WASHINGTON D.C. (WTOL) - Ohio Democratic Senator Sherrod Brown helped secure $6 billion over the next two years to address the opioid epidemic along with a two-year funding extension for Community Health Centers (CHCs) in the bipartisan budget agreement announced Wednesday.
Senator Brown met with Ohio CHCs Tuesday, and earlier this week, Senator Brown joined his colleague Ohio Republican Senator Rob Portman in a bipartisan letter requesting that funding for CHCs be part of the next government funding bill.
Congress will now negotiate the most effective ways to allocate the additional opioid dollars.
Senator Brown is calling for states like Ohio, that are disproportionately hit by the opioid epidemic, to be prioritized in allocating these dollars and called for the funding of his INTERDICT Act, which was signed into law to provide U.S. Customs and Border Protection (CBP) with additional hi-tech screening equipment and lab resources to detect fentanyl before it enters the U.S.
Funding for Community Health Centers expired on September 30. The bill announced Wednesday would extend funding for CHCs for two years.
According to the Ohio Association of Community Health Centers, Ohio is home to 51 CHCs with nearly 300 locations, serving more than 700,000 Ohioans.
Senator Brown also worked to secure other key priorities for Ohio families and hospitals in the bill including:
- Four more years of funding for the Children’s Health Insurance Program (CHIP). In January, CHIP was extended for six years, after months of efforts by Senator Brown. The agreement announced Wednesday adds four years, bringing CHIP’s extension to 10 years. Senator Brown introduced a bipartisan, five-year CHIP extension in September 2017 and passed it out of the Finance Committee in October. Senator Brown has been calling on Republican leaders to pass CHIP month after month.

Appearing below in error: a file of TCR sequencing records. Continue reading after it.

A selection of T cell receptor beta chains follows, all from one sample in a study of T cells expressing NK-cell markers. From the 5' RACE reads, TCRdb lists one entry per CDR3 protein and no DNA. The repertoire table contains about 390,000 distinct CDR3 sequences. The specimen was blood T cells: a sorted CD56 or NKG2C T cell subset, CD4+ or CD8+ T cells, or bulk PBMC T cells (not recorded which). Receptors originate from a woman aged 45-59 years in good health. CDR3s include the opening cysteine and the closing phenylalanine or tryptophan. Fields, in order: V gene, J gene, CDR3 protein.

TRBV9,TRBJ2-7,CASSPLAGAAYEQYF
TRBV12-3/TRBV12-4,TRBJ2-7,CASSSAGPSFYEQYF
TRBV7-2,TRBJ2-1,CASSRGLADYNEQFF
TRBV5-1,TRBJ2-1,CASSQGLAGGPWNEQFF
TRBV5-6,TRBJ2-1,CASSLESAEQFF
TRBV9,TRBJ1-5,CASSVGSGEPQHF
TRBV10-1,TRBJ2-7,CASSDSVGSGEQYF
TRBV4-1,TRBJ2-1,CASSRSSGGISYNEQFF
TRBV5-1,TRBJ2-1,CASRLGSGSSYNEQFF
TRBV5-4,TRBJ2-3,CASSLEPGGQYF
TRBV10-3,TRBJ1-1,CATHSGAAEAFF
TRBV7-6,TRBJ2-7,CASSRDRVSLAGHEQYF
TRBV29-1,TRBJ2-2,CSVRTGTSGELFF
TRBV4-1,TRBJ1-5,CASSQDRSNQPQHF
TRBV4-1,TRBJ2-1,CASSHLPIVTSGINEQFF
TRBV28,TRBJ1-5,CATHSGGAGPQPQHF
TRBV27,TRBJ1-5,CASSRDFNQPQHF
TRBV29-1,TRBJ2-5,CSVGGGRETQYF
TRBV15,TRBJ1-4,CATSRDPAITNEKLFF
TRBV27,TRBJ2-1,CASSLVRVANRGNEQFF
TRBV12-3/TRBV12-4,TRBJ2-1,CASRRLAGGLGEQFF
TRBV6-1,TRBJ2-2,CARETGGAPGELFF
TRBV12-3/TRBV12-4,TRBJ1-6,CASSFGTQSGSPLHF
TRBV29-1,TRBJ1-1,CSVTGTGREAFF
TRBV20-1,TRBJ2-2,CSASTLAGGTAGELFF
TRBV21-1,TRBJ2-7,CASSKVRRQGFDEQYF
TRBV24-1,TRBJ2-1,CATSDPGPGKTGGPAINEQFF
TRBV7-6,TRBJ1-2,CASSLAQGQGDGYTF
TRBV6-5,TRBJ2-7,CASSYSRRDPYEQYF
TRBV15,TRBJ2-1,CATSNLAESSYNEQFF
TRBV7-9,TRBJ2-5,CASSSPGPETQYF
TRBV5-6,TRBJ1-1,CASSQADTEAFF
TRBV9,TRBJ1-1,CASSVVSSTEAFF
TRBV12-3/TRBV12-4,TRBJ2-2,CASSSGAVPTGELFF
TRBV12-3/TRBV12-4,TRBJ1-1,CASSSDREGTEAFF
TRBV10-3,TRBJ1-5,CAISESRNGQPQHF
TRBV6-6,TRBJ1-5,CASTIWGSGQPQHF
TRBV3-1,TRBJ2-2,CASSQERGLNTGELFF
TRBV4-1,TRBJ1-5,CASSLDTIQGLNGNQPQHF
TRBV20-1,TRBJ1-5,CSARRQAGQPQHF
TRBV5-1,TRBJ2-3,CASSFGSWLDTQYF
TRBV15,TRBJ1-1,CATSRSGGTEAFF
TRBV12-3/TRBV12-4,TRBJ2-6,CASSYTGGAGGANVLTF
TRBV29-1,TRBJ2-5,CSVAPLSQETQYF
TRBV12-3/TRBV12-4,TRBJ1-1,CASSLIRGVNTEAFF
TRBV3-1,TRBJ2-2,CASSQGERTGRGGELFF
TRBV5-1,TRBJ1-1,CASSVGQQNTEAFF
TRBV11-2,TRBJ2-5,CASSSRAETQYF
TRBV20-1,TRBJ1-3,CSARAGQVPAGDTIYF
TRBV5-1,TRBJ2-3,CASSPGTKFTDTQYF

- A Senator Brown provision to help bring down the cost of prescription drugs. The provision would fully close the so-called “donut hole,” which left seniors vulnerable to outrageous out-of-pocket drug costs, two years earlier than current law, providing faster relief for seniors. The provision is part of Senator Brown’s larger bill to address prescription drug prices.
- A five-year extension of the Maternal, Infant, and Early Childhood Home Visiting (MIECHV) program. MIECHV targets high-risk families who are most likely to benefit from intensive home visiting services, through which trained professionals (often nurses, social workers, or parent educators) help parents acquire the skills to promote their children’s physical, cognitive, and emotional development. The home visiting programs help families connect to necessary services, such as health care or community resources, and monitor child development and progress on developmental milestones. This program has been particularly important to Ohio families given the state’s struggle with addiction and infant mortality.
- A repeal of the Medicare therapy cap. Currently, Medicare policy applies a cap on outpatient occupational therapy just over $1,900, and a cap on physical therapy and speech language pathology services combined also just over $1,900. Eliminating the therapy cap allows for Medicare rehabilitation services and coverage to be more flexible and responsive to individual patient needs, which is crucial when considering the diverse and complex needs of patients.
- An additional $2 billion to fund lifesaving research at the National Institutes of Health (NIH). As part of the budget deal, the NIH will receive an additional $2 billion for medical research.
- A two-year extension of the Medicare Dependent Hospital (MDH) program and adjustment for low-volume hospitals for two years. MDH provides enhanced reimbursement to support rural health infrastructure and to support small rural hospitals for which Medicare patients make up a significant percentage of inpatient days or discharges. This greater dependence on Medicare may make these hospitals more financially vulnerable, and the MDH designation is designed to reduce this risk. Qualifying low-volume hospitals receive add-on payments based on the number of Medicare discharges.